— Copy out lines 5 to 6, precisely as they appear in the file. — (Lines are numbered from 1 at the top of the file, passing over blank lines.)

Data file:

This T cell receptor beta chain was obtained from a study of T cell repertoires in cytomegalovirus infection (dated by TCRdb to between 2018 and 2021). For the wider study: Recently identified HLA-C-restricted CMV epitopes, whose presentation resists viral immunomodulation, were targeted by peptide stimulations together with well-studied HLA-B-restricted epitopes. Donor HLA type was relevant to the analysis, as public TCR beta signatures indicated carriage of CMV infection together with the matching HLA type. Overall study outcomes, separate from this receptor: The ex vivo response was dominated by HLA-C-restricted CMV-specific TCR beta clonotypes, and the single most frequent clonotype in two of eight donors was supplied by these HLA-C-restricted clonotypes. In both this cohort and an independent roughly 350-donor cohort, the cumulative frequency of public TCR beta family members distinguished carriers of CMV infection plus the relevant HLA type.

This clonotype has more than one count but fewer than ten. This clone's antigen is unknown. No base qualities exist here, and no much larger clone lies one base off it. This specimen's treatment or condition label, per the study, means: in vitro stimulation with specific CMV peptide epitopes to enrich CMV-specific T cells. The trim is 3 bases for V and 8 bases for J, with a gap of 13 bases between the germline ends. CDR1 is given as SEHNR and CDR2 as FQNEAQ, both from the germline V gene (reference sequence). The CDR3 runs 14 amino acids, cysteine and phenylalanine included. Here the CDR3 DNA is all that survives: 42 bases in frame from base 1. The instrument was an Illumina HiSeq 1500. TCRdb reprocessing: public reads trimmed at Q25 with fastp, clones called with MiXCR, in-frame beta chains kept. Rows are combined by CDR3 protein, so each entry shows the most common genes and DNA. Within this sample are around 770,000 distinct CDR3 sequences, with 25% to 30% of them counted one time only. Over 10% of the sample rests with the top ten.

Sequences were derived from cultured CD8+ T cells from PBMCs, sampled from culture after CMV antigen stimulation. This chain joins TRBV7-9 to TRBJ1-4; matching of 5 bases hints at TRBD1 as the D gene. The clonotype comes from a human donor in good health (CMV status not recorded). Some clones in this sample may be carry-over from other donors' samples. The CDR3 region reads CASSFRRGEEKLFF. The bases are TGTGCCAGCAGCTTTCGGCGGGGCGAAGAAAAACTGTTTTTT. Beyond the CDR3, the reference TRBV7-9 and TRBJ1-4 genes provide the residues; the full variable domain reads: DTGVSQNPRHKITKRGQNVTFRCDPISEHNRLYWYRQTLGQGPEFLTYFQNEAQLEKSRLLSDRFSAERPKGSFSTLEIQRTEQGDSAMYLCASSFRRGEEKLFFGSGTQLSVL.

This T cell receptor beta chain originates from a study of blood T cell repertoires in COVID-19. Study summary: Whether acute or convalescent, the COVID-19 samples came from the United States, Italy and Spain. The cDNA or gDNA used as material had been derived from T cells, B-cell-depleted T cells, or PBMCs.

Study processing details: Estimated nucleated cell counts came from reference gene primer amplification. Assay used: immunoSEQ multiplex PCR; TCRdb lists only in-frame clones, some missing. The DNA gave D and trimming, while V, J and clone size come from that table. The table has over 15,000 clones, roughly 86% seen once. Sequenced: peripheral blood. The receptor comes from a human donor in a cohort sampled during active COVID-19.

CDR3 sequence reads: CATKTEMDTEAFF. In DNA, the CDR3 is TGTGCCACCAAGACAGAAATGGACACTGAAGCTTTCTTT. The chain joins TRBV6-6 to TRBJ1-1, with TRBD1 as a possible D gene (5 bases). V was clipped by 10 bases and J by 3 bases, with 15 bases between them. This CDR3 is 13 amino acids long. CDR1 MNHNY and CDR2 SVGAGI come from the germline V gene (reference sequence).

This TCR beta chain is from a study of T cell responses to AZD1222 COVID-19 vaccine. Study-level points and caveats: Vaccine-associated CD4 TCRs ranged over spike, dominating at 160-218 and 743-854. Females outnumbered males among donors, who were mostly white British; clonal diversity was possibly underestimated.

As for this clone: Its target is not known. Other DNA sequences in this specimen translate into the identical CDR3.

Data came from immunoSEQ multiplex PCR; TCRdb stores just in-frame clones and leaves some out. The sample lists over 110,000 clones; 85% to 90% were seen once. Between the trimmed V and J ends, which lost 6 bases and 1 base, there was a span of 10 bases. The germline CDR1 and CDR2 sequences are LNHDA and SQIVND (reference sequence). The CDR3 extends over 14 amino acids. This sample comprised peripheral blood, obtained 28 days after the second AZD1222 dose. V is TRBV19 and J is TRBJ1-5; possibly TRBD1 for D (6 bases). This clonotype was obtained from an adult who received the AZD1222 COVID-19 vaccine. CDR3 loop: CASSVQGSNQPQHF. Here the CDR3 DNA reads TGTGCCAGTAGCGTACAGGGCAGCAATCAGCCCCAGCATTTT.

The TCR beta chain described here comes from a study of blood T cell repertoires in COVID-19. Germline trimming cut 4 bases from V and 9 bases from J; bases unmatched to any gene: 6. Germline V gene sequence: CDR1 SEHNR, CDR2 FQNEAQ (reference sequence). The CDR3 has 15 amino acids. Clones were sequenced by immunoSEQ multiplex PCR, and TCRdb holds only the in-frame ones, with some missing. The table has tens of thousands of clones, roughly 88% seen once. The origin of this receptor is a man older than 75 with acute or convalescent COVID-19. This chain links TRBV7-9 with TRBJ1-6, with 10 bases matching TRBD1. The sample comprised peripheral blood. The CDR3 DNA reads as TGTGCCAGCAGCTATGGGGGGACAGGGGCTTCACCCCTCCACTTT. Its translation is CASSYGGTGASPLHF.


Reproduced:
Study processing details: Estimated nucleated cell counts came from reference gene primer amplification. Assay used: immunoSEQ multiplex PCR; TCRdb lists only in-frame clones, some missing. The DNA gave D and trimming, while V, J and clone size come from that table. The table has over 15,000 clones, roughly 86% seen once. Sequenced: peripheral blood. The receptor comes from a human donor in a cohort sampled during active COVID-19.

CDR3 sequence reads: CATKTEMDTEAFF. In DNA, the CDR3 is TGTGCCACCAAGACAGAAATGGACACTGAAGCTTTCTTT. The chain joins TRBV6-6 to TRBJ1-1, with TRBD1 as a possible D gene (5 bases). V was clipped by 10 bases and J by 3 bases, with 15 bases between them. This CDR3 is 13 amino acids long. CDR1 MNHNY and CDR2 SVGAGI come from the germline V gene (reference sequence).